Le Pen confronted by Muslim women in hijabs during fiery campaign stop

Marine Le Pen is confronted by hijab-wearing Muslim women on the French campaign trail and tells them she wants to ban head coverings because they are ‘imposed by radical Islam’

  • National Rally candidate for president tussled with two different women in hijabs
  • Le Pen said veils are ‘imposed by people who have a radical view of Islam’
  • But a veil-wearing woman hit back: ‘For me it is a sign of being a grandmother’ 
  • Le Pen wants to ban headscarves in public – and fine those caught wearing them 
  • Surprise visit to food market in Pertuis, Provence saw angry clashes and support
  • Polls have tightened as President Macron faces tough test in April 24 final runoff

Marine Le Pen was confronted by two women in hijabs during a fiery visit to a food market in the south of France today.

An elderly Muslim woman in a white veil called Le Pen over and asked her: ‘What is the headscarf doing in politics?’

The National Rally candidate for president hit back: ‘You know full well that women who don’t wear the headscarf are left aside, they are isolated, they are judged because the don’t wear the headscarf.

‘In France, I don’t want any women to be judged…’

Le Pen (foreground) bickered with the hijab-wearing woman (to her right) before walking away

The elderly woman accosted Le Pen, asking: ‘What is the headscarf doing in politics?’

Not satisfied with Le Pen’s answer, the woman said: ‘No. For me it is a sign of being a grandmother.’

The pair continually interrupted each other before Le Pen smiled and walked away.

Soon later a 70-year-old woman of Algerian origin challenged Le Pen. She asked the presidential candidate why she supports banning the veil.

Le Pen replied: ‘The headscarf is a uniform imposed over time by people who have a radical vision of Islam.’

The runner-up in the first round of the French presidential election said she would fine any woman seen wearing a headscarf in public.

She told RTL radio last week: ‘People will be given a fine in the same way that it is illegal to not wear your seat belt. It seems to me that the police are very much able to enforce this measure.’ 

A 70-year-old woman of Algerian origin (right) urged Le Pen (left) to take the veil out of politics

Le Pen did not appear to expect multiple confrontations with Muslim women on the same day

Le Pen has tried to tone down her anti-immigration rhetoric during this year’s campaign in an attempt to move toward the centre. 

Meanwhile President Macron has sought to avoid the issue of veils, stating: ‘For me personally, the question of the headscarf is not an obsession.’

He previously courted controversy by supporting legislation in 2020 which argued the hijab is a symbol of ‘Islamic counter-society’ and ‘divides men and women’. 

Crowds gathered to see the National Rally candidate’s surprise appearance in Pertuis, Provence, with some shouting anti-fascist slogans and others singing the Marseillaise.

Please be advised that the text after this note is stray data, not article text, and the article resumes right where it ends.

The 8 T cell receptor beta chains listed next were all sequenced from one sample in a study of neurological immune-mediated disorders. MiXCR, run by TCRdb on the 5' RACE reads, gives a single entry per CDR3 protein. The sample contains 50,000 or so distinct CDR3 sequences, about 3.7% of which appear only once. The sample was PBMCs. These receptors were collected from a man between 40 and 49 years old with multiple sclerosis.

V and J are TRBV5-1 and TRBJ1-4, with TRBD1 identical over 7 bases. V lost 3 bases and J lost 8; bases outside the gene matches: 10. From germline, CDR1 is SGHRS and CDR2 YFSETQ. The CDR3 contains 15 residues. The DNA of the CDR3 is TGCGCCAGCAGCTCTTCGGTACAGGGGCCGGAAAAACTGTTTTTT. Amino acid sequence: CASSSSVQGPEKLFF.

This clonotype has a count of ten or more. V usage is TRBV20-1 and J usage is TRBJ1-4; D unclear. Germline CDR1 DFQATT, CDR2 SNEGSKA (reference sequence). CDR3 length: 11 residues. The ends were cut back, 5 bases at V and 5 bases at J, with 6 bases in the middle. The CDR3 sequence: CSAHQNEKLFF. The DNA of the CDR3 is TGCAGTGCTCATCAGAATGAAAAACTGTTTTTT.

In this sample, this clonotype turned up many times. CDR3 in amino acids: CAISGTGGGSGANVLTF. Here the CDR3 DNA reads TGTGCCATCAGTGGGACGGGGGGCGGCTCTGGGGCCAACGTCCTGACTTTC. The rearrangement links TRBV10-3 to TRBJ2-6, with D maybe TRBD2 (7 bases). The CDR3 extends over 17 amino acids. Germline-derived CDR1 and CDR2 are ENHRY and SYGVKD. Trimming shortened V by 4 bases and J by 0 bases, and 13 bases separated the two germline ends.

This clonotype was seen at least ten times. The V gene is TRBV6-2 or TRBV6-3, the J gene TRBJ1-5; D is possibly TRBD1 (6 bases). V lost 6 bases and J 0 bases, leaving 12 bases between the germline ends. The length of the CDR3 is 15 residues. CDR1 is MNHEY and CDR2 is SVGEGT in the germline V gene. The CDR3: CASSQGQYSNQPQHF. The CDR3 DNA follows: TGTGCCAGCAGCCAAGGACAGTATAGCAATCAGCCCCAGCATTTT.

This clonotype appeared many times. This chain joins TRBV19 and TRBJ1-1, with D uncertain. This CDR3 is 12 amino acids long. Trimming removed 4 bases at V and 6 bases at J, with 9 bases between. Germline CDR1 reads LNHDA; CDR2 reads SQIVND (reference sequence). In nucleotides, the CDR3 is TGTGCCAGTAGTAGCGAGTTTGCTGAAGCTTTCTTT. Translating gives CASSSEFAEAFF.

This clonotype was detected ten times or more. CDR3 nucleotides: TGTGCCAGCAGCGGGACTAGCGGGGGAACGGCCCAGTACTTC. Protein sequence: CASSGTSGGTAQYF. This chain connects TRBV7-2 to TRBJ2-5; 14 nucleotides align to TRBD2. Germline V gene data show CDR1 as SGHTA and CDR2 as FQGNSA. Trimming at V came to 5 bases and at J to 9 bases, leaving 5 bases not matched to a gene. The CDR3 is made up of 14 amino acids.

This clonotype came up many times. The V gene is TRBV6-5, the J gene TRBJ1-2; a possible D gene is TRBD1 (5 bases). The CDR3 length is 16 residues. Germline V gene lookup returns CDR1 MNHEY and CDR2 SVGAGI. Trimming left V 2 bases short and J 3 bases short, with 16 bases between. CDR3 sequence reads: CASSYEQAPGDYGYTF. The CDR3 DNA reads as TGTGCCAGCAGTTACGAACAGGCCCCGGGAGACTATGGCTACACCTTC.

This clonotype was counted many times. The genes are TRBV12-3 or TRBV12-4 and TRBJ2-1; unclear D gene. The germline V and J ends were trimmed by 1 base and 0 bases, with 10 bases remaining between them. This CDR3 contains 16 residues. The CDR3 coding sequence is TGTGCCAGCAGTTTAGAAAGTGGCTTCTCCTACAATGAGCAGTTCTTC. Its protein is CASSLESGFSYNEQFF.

Le Pen has been steadily closing the gap on Macron in French presidential election polls

Emmanuel Macron 

Cost of living: Remove all tax on inheritance valued less than €150,000, abolish TV licence fee

Immigration: Reform the asylum system to make it more efficient, long-stay permit is only given to people who pass a French language exam and are professionally successful

Europe: Strengthen the EU and its armies, increase the continent’s energy autonomy, fill the gap left by Angela Merkel as de facto EU leader

Pensions: Raise the pension age from 62 to 65 to keep the pension system afloat. Minimum pensions would be raised to €1,100 a month

Foreign policy: Took a leading role in negotiations with Vladimir Putin   

Marine Le Pen 

Cost of living: Lower VAT on fuel and energy from 20% to 5.5%. Income tax for under-30s scrapped as well as TV licence fee. Highways renationalised 

Immigration: Ban Muslim veil from public spaces, hold referendum on immigration to prioritise natives for jobs, housing and healthcare

Europe: Dropped previous vow to leave EU and euro, but wants to cut EU budget contributions. Wants French law to take primacy over EU law

Pensions: Drop pension age to 60 for those who started work before 20

Foreign policy: Condemned Russia but wants to maintain an alliance on ‘certain substantive issues’. Pull out of NATO’s integrated command structure

Scuffles got ugly when a young anti-fascist woman tussled with two male Le Pen supporters, prompting one to ward her off with a small step ladder.

The far-right candidate is closing the gap with Macron ahead of the second round of the country’s presidential election, according to a poll published earlier this week.

The OpinionWay-Kea Partners poll released by Les Echos and Radio Classique on Tuesday showed Le Pen narrowing the gap by one point as voter turnout continued to fall, although Macron would still win the run-off with 54 per cent of the vote.

The poll’s turnout estimate further declined by 1 per cent to 70 per cent, down from 74.56 per cent in 2017. This was already the lowest since 1969. 

Le Pen secured a run-off against the president in the French elections after she received 23.15 per cent of the vote in the first round on Sunday, just four points behind Macron and the best-ever showing by a far-right party.

The two will contest a second round runoff on April 24.

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